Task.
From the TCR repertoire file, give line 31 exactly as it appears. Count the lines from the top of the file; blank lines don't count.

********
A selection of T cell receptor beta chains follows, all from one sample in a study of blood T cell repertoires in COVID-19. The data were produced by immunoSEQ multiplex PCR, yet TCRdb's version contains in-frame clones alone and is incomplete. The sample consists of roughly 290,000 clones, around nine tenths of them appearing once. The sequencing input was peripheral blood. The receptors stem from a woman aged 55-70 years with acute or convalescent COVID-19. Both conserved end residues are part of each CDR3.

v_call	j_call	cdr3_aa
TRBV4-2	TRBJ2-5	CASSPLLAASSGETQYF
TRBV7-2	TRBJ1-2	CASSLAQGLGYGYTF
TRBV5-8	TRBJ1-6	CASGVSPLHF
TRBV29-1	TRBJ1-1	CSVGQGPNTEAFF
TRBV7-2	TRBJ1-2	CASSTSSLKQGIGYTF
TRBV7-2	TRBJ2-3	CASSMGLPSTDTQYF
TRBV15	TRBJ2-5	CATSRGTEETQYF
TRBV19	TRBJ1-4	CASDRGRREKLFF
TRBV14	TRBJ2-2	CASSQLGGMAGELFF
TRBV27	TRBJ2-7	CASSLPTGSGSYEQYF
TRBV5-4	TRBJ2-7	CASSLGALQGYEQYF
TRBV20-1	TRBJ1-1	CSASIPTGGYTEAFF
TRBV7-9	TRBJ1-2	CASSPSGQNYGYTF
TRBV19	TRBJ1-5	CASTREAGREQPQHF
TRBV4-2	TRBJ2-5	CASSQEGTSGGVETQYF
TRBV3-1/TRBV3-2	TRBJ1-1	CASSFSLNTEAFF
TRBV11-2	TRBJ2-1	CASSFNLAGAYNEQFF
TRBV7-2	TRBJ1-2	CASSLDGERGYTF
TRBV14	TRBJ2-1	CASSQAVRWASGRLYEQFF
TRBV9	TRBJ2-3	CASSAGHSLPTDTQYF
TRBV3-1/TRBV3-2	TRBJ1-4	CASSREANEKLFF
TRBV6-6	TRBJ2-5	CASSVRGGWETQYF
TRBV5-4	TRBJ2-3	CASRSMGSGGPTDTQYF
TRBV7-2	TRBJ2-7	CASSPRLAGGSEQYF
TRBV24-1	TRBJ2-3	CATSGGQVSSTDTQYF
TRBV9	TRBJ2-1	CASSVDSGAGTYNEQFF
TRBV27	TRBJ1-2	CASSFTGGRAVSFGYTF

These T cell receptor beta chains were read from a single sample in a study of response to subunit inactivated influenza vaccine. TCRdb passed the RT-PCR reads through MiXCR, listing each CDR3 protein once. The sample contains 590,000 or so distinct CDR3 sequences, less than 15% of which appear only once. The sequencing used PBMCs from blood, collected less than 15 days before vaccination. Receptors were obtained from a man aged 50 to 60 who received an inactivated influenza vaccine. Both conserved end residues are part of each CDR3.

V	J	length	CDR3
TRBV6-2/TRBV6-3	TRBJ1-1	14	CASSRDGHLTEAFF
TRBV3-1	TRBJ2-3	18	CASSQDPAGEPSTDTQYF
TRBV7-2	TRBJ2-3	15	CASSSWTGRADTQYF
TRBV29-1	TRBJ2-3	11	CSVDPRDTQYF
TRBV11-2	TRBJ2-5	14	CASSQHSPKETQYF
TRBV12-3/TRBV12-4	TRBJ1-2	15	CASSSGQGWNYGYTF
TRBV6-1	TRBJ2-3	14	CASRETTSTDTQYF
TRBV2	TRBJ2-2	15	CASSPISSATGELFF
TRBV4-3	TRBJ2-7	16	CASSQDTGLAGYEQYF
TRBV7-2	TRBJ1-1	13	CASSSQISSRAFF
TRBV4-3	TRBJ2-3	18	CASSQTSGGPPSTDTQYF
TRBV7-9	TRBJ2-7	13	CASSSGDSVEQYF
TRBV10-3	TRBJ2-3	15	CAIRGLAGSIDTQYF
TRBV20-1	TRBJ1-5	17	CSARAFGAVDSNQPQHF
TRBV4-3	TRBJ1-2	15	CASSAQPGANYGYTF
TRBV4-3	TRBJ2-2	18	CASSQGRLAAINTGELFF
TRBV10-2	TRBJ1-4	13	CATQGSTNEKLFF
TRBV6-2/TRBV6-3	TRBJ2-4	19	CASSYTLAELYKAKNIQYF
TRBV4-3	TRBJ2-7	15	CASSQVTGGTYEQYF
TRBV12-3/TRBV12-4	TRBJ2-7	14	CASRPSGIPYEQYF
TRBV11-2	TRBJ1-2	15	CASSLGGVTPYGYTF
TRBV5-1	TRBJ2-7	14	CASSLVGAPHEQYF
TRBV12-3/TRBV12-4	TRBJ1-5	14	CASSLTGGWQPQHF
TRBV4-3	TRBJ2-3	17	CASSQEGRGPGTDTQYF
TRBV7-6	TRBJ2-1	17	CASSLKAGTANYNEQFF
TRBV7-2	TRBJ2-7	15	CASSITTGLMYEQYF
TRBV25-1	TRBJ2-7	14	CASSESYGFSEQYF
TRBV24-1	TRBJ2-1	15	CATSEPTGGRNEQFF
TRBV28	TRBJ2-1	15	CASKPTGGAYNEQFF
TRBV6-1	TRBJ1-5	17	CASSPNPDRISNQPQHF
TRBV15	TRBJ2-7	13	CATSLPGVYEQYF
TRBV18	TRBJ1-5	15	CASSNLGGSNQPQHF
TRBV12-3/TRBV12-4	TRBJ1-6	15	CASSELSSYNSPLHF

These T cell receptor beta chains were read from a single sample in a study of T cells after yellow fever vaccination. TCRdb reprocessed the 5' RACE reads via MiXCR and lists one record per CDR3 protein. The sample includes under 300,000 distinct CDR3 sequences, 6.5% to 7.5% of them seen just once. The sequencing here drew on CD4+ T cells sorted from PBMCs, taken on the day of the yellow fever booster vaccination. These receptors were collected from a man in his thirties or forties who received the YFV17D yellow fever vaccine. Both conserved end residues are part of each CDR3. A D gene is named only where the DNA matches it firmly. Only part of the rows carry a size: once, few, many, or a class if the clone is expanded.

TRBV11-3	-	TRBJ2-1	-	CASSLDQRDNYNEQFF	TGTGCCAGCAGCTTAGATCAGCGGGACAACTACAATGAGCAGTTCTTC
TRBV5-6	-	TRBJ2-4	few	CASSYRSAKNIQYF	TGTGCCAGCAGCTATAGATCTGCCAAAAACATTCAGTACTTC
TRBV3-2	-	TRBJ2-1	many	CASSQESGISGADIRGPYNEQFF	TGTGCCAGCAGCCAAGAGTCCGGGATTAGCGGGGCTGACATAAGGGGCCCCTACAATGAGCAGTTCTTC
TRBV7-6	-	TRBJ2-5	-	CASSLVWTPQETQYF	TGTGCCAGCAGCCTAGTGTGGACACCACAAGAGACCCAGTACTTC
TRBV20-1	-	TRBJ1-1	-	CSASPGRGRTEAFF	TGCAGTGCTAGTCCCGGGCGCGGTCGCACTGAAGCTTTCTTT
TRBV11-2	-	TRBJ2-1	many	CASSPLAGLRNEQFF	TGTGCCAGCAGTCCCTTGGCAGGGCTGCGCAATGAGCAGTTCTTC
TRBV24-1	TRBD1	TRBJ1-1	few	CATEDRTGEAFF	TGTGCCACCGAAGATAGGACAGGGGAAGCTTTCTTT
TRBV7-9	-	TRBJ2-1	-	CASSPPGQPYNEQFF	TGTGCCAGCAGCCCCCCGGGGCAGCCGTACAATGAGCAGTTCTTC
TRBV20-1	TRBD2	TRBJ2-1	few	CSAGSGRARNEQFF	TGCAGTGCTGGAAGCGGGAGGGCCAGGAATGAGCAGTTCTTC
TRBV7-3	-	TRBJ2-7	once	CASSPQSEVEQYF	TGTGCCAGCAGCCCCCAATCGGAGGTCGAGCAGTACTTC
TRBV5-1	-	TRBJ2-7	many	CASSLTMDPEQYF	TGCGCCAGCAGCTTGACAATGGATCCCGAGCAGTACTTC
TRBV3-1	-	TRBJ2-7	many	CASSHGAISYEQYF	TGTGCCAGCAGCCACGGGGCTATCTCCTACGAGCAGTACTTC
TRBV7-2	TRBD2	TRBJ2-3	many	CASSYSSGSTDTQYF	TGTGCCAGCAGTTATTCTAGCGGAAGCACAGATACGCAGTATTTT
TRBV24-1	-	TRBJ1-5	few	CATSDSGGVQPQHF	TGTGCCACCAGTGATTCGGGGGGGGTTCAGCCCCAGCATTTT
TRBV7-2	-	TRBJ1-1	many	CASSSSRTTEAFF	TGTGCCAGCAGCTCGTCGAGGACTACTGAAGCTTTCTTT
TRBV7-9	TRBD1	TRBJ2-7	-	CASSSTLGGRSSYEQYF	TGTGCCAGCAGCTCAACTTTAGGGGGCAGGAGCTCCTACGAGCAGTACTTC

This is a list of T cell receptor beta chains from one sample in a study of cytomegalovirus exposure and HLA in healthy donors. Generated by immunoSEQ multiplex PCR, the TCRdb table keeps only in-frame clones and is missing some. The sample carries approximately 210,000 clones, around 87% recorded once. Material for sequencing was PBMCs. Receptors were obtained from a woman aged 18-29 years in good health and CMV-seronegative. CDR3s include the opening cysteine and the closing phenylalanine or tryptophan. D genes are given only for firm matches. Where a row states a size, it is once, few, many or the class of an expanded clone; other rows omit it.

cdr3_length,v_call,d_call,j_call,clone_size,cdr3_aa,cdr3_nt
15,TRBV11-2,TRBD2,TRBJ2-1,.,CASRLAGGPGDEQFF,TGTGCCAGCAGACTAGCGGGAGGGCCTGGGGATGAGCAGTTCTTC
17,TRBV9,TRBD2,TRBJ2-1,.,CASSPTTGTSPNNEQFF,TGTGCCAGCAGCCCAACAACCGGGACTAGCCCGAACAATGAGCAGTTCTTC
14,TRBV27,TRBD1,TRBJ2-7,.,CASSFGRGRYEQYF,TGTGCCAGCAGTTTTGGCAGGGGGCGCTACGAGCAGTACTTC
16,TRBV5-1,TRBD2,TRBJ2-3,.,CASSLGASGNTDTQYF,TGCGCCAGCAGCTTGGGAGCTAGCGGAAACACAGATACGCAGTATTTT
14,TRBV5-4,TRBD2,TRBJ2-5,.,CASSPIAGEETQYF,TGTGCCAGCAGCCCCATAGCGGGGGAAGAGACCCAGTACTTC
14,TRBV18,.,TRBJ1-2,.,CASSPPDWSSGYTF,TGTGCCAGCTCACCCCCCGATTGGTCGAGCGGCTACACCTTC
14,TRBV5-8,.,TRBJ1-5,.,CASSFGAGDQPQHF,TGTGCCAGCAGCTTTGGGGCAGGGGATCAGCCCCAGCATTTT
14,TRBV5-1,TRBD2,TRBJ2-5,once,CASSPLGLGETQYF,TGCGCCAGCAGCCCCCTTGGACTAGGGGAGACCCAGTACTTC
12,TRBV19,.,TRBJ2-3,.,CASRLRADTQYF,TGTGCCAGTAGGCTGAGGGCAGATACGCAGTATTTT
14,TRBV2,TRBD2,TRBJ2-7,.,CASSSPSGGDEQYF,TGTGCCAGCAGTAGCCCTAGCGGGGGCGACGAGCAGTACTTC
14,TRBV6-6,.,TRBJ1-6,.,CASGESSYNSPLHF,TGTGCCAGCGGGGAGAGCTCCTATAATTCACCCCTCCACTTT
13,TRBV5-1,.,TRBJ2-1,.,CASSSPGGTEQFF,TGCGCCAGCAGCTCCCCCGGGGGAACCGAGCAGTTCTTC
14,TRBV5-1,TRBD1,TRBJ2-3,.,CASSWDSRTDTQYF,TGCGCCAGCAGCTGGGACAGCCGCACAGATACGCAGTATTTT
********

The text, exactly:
V	J	length	CDR3